By Emma Silvers
By Gary Moskowitz
By Alee Karim
By Ian S. Port
By Ian S. Port
By Derek Opperman
By Emma Silvers
By Alee Karim
Certain words set off mnemonics in my head, and "linda" is one of them. But strangely, what comes to mind is "Rosalinda's Eyes" by Billy Joel, a song I don't really know by a guy I don't really like. I'm sure this was helped along by the "Lo" of "Lolinda" sounding like the "Ro" in "Rosalinda." For god's sake, have you heard that song? It's Joel attempting some sort of pretentious Cubano skeez. I think I hate it more than when Paul Simon went all African.
But none of this is dear Lolinda's fault, and I shan't blame her no' mo'.
The venue is huge and gorgeous and sits in the same place that used to house Medjool, which was a bit of a mess but had a cool rooftop hangout. Lolinda is owned by the same people behind Beretta and Starbelly, which means they are going to try to make their mark with specialty "handcrafted" drinks and upscale dining.
2522 Mission St.
San Francisco, CA 94110
Category: Bars and Clubs
Region: Mission/ Bernal Heights
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"Rosalinda's eyeeeeees ..."
Pull out stool. Sit down. Peruse menu.
Lolinda is an Argentinian-inspired steakhouse, which actually is a good idea because it fills a gourmet hole in the Mission.
It's not often that I feel dwarfed, but this place will do that to you. It's about the size of an airport hangar, with two levels. The roof area is still under construction, but once that opens I bet the entire hamlet of Colma, including the dead people, would all fit here nicely. There are bull heads mounted on one wall, enormous chandeliers inspired by wagon wheels hanging above, and a rustic sleekness that is warm and inviting. Also I need to give a shout-out to whoever designed the place acoustically — no matter how many people are there, you can still hear each other talk. Still, I was left with the usual "meh" I get from being in yet another beautiful, well-designed bar. No one is really doing anything maverick in this town anymore.
The staff was closing up early that night for its annual party, and there was that same air of excitement I used to feel on the last day of school. Staff parties in bars usually end with hook-ups, but that's okay, because I am convinced that the best place to find a partner is at work. You see each other day in and day out, you see how other people react to the person, and a certain Stockholm syndrome arises and takes shape as clinging pheromones.
I'm a freelance writer. I don't have co-workers. That leaves me with the Internet. More on that in a second.
I ordered a beer and the chorizo sandwich, and chatted with the friendly staff. My bartender had been working for this company for a while now, bouncing between locations. Two other staffers who weren't bartenders came over to say hi, too, but not in a forced, gross way. I was beginning to wish I could stay and party with them later. They were, however, playing a Portishead-inspired Pandora thing, which seemed a bit contrived. But hey, like I said, no esta disidentes aquí (there ain't no mavericks here).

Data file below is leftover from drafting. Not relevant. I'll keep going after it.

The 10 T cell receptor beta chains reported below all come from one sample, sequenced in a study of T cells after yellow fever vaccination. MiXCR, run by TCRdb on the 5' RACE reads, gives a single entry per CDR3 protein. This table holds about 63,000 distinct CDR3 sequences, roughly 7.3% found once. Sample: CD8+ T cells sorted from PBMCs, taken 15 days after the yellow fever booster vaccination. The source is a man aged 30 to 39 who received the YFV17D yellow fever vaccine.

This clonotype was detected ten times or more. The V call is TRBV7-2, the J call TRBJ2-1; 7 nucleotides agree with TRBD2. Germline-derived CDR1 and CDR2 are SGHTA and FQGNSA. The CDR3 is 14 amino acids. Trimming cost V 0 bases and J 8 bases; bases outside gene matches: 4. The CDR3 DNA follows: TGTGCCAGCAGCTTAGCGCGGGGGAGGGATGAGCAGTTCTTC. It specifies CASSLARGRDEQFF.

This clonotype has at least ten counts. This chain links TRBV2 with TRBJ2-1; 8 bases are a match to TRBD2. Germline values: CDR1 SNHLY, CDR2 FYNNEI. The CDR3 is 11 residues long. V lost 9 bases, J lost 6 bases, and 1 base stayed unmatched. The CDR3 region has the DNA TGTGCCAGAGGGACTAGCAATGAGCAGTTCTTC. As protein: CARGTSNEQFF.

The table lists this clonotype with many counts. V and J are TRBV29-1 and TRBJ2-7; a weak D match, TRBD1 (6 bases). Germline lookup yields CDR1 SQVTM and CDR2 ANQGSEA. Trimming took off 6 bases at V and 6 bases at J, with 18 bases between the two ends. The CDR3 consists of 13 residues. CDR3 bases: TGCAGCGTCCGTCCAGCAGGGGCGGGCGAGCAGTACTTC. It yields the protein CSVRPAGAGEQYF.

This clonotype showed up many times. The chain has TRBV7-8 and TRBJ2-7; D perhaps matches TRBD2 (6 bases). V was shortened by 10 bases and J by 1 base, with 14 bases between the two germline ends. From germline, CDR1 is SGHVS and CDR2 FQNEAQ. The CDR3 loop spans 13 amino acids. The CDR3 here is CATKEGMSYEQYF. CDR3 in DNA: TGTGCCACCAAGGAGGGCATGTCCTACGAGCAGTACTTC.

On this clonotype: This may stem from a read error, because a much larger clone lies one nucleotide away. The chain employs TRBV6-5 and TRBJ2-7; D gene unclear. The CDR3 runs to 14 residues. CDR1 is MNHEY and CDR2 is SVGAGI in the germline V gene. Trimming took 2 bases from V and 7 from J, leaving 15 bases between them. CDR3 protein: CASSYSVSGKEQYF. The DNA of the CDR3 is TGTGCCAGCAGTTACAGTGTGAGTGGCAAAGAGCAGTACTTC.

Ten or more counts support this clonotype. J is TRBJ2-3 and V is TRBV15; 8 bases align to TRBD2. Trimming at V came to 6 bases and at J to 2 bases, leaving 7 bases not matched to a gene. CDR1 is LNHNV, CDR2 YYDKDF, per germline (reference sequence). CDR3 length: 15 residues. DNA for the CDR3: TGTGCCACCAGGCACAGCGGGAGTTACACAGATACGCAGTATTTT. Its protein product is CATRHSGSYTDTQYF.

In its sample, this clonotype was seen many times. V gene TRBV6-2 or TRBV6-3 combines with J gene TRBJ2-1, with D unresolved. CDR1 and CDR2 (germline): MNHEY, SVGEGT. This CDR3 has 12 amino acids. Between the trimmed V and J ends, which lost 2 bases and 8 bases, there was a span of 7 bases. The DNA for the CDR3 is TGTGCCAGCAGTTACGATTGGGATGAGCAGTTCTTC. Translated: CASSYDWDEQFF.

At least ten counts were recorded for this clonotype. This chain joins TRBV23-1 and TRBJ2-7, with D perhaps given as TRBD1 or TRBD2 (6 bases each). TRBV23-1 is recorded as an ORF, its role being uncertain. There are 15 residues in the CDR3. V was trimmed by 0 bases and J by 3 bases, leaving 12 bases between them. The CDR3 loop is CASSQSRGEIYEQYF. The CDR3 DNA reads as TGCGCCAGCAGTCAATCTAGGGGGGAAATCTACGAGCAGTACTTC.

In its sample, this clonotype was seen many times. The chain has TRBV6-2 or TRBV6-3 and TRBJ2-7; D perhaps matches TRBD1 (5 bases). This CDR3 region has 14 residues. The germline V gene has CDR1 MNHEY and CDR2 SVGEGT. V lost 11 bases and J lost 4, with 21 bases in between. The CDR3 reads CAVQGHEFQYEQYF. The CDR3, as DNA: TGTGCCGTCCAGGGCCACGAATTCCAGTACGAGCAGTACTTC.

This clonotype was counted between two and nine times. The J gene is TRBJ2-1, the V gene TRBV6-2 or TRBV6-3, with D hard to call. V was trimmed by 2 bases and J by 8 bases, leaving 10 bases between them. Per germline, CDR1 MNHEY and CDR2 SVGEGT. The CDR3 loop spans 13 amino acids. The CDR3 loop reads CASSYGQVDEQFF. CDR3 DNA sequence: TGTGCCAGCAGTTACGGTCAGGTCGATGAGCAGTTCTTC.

I felt soothed, which I sort of needed, since I was recovering from a five-day love affair. We had met online, on a debates website, and in about one day became obsessed with one another, with only the other person's Facebook photo as a guide. This is dangerous, gentle reader, because you can project all sorts of things onto this person that may or may not be there. However, that is also a great way to stoke the fires of love. It began for me quickly. They say that falling in love is like taking cocaine; all the same chemicals are released. I had snorted a line of Belushian proportions. Here's the weird thing: He was an extremely right-wing gun enthusiast. He collected guns and felt that we needed them in case we ever had to rise up against the U.S. government. He thought that Obama was a Muslim. But he was pro-choice and swore he wasn't a racist. I got caught up in his intellectual arguments for all of these things. He damn sure wasn't like anyone in the Bay Area, and I realized that I was attracted to him as the reflection of my "dark side," the forbidden fantasy of having a Tea Party member ravish me next to his gun display. "Talk to me about tort reform," I would coo, head thrown back in ecstasy.
I snapped out of it, of course, when I realized that he probably really was a racist, but I learned that as long as a guy is smart I can fall for him.
So there I was, alone again, naturally, sitting at the bar at Lolinda with "Rosalinda's Eyes" still in my head, refusing to be supplanted by trip-hop. I could still feel the last tingles of love for this man, but they were the lord's way of telling me that the real thing will come my way eventually. And if he happens to be packing heat as well, then so be it.